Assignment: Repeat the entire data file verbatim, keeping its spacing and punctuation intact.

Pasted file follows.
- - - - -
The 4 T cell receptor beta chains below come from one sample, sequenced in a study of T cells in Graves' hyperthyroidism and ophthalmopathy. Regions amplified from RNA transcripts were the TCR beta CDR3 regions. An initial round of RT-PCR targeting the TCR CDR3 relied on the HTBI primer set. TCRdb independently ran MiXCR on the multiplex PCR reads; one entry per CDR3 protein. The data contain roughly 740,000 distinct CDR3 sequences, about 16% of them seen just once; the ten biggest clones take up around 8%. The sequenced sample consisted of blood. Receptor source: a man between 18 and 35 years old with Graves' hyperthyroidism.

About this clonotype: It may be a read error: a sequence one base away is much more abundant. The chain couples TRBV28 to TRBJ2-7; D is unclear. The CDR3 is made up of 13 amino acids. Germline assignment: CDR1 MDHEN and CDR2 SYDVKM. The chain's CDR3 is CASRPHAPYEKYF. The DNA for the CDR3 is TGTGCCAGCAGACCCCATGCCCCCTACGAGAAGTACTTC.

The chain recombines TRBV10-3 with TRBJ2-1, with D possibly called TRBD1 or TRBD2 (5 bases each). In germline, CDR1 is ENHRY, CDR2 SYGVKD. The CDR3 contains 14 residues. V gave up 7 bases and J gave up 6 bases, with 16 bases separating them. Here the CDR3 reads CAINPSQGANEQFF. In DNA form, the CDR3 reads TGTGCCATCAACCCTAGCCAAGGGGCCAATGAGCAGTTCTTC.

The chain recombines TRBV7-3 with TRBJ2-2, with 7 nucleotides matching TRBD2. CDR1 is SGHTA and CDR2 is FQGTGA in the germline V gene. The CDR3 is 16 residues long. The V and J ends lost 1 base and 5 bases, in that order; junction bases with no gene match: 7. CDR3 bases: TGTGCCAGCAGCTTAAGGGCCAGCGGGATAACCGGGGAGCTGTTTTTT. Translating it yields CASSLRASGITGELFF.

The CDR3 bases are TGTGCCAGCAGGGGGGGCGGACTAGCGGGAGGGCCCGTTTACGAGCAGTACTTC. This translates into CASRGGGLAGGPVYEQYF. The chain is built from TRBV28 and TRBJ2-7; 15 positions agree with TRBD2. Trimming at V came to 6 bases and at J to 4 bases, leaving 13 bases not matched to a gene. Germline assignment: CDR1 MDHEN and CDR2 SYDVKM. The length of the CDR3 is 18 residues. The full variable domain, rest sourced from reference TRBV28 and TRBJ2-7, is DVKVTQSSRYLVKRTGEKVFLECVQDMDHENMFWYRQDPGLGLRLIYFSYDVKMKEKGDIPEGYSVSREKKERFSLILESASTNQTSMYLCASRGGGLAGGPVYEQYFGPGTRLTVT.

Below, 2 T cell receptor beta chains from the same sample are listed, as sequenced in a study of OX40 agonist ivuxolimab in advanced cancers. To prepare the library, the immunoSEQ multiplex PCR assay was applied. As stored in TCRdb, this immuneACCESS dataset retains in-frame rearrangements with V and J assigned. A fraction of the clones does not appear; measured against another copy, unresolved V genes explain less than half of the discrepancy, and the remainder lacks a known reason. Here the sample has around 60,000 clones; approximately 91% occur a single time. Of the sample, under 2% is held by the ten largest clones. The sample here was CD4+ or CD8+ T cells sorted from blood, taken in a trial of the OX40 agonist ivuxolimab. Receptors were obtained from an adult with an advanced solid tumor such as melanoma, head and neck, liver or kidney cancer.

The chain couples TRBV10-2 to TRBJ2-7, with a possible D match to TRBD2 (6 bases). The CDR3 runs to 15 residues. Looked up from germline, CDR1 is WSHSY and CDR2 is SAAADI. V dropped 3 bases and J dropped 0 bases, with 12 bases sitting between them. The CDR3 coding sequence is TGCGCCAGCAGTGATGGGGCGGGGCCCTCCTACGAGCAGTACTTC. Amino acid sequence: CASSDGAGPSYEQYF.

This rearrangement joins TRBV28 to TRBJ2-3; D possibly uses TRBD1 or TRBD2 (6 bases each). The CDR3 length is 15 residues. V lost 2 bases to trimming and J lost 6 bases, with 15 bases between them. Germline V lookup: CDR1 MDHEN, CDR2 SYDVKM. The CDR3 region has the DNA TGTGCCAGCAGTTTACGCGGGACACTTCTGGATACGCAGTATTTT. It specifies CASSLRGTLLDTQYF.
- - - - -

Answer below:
The 4 T cell receptor beta chains below come from one sample, sequenced in a study of T cells in Graves' hyperthyroidism and ophthalmopathy. Regions amplified from RNA transcripts were the TCR beta CDR3 regions. An initial round of RT-PCR targeting the TCR CDR3 relied on the HTBI primer set. TCRdb independently ran MiXCR on the multiplex PCR reads; one entry per CDR3 protein. The data contain roughly 740,000 distinct CDR3 sequences, about 16% of them seen just once; the ten biggest clones take up around 8%. The sequenced sample consisted of blood. Receptor source: a man between 18 and 35 years old with Graves' hyperthyroidism.

About this clonotype: It may be a read error: a sequence one base away is much more abundant. The chain couples TRBV28 to TRBJ2-7; D is unclear. The CDR3 is made up of 13 amino acids. Germline assignment: CDR1 MDHEN and CDR2 SYDVKM. The chain's CDR3 is CASRPHAPYEKYF. The DNA for the CDR3 is TGTGCCAGCAGACCCCATGCCCCCTACGAGAAGTACTTC.

The chain recombines TRBV10-3 with TRBJ2-1, with D possibly called TRBD1 or TRBD2 (5 bases each). In germline, CDR1 is ENHRY, CDR2 SYGVKD. The CDR3 contains 14 residues. V gave up 7 bases and J gave up 6 bases, with 16 bases separating them. Here the CDR3 reads CAINPSQGANEQFF. In DNA form, the CDR3 reads TGTGCCATCAACCCTAGCCAAGGGGCCAATGAGCAGTTCTTC.

The chain recombines TRBV7-3 with TRBJ2-2, with 7 nucleotides matching TRBD2. CDR1 is SGHTA and CDR2 is FQGTGA in the germline V gene. The CDR3 is 16 residues long. The V and J ends lost 1 base and 5 bases, in that order; junction bases with no gene match: 7. CDR3 bases: TGTGCCAGCAGCTTAAGGGCCAGCGGGATAACCGGGGAGCTGTTTTTT. Translating it yields CASSLRASGITGELFF.

The CDR3 bases are TGTGCCAGCAGGGGGGGCGGACTAGCGGGAGGGCCCGTTTACGAGCAGTACTTC. This translates into CASRGGGLAGGPVYEQYF. The chain is built from TRBV28 and TRBJ2-7; 15 positions agree with TRBD2. Trimming at V came to 6 bases and at J to 4 bases, leaving 13 bases not matched to a gene. Germline assignment: CDR1 MDHEN and CDR2 SYDVKM. The length of the CDR3 is 18 residues. The full variable domain, rest sourced from reference TRBV28 and TRBJ2-7, is DVKVTQSSRYLVKRTGEKVFLECVQDMDHENMFWYRQDPGLGLRLIYFSYDVKMKEKGDIPEGYSVSREKKERFSLILESASTNQTSMYLCASRGGGLAGGPVYEQYFGPGTRLTVT.

Below, 2 T cell receptor beta chains from the same sample are listed, as sequenced in a study of OX40 agonist ivuxolimab in advanced cancers. To prepare the library, the immunoSEQ multiplex PCR assay was applied. As stored in TCRdb, this immuneACCESS dataset retains in-frame rearrangements with V and J assigned. A fraction of the clones does not appear; measured against another copy, unresolved V genes explain less than half of the discrepancy, and the remainder lacks a known reason. Here the sample has around 60,000 clones; approximately 91% occur a single time. Of the sample, under 2% is held by the ten largest clones. The sample here was CD4+ or CD8+ T cells sorted from blood, taken in a trial of the OX40 agonist ivuxolimab. Receptors were obtained from an adult with an advanced solid tumor such as melanoma, head and neck, liver or kidney cancer.

The chain couples TRBV10-2 to TRBJ2-7, with a possible D match to TRBD2 (6 bases). The CDR3 runs to 15 residues. Looked up from germline, CDR1 is WSHSY and CDR2 is SAAADI. V dropped 3 bases and J dropped 0 bases, with 12 bases sitting between them. The CDR3 coding sequence is TGCGCCAGCAGTGATGGGGCGGGGCCCTCCTACGAGCAGTACTTC. Amino acid sequence: CASSDGAGPSYEQYF.

This rearrangement joins TRBV28 to TRBJ2-3; D possibly uses TRBD1 or TRBD2 (6 bases each). The CDR3 length is 15 residues. V lost 2 bases to trimming and J lost 6 bases, with 15 bases between them. Germline V lookup: CDR1 MDHEN, CDR2 SYDVKM. The CDR3 region has the DNA TGTGCCAGCAGTTTACGCGGGACACTTCTGGATACGCAGTATTTT. It specifies CASSLRGTLLDTQYF.